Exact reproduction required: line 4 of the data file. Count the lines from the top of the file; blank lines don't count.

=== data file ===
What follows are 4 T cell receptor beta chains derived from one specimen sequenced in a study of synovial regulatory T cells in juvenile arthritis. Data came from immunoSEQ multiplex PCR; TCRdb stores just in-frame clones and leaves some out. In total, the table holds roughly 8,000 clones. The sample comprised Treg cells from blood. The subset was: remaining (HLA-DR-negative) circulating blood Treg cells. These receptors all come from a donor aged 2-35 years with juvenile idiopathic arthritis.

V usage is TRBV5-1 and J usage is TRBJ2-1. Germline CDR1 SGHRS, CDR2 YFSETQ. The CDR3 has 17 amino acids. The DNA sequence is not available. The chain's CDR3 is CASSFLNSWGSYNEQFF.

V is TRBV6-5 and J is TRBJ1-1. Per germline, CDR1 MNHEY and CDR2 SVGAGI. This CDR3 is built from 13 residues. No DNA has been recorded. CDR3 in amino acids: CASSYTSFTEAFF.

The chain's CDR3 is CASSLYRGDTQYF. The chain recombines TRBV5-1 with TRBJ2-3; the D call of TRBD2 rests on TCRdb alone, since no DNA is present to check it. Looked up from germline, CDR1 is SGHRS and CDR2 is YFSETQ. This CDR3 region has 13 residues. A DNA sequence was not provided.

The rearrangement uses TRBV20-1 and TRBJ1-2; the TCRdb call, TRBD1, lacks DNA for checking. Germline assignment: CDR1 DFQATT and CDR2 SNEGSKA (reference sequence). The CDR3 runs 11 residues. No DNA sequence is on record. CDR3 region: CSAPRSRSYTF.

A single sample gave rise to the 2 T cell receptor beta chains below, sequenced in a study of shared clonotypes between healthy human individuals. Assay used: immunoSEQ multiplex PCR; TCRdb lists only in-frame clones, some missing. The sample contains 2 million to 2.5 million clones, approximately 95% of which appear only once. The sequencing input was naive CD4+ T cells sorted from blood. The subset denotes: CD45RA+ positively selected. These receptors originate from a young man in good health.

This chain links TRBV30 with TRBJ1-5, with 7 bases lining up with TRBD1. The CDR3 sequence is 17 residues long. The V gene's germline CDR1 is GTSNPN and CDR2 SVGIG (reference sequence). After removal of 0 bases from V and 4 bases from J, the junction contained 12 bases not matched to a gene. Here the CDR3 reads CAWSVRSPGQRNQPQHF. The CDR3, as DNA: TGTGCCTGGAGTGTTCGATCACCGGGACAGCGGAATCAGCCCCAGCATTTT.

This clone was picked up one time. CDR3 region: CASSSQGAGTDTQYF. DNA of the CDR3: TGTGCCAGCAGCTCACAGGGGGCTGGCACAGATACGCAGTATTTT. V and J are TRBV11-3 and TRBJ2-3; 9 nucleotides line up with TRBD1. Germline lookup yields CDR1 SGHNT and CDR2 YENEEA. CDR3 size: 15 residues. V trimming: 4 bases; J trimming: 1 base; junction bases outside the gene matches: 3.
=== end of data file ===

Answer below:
The chain's CDR3 is CASSLYRGDTQYF. The chain recombines TRBV5-1 with TRBJ2-3; the D call of TRBD2 rests on TCRdb alone, since no DNA is present to check it. Looked up from germline, CDR1 is SGHRS and CDR2 is YFSETQ. This CDR3 region has 13 residues. A DNA sequence was not provided.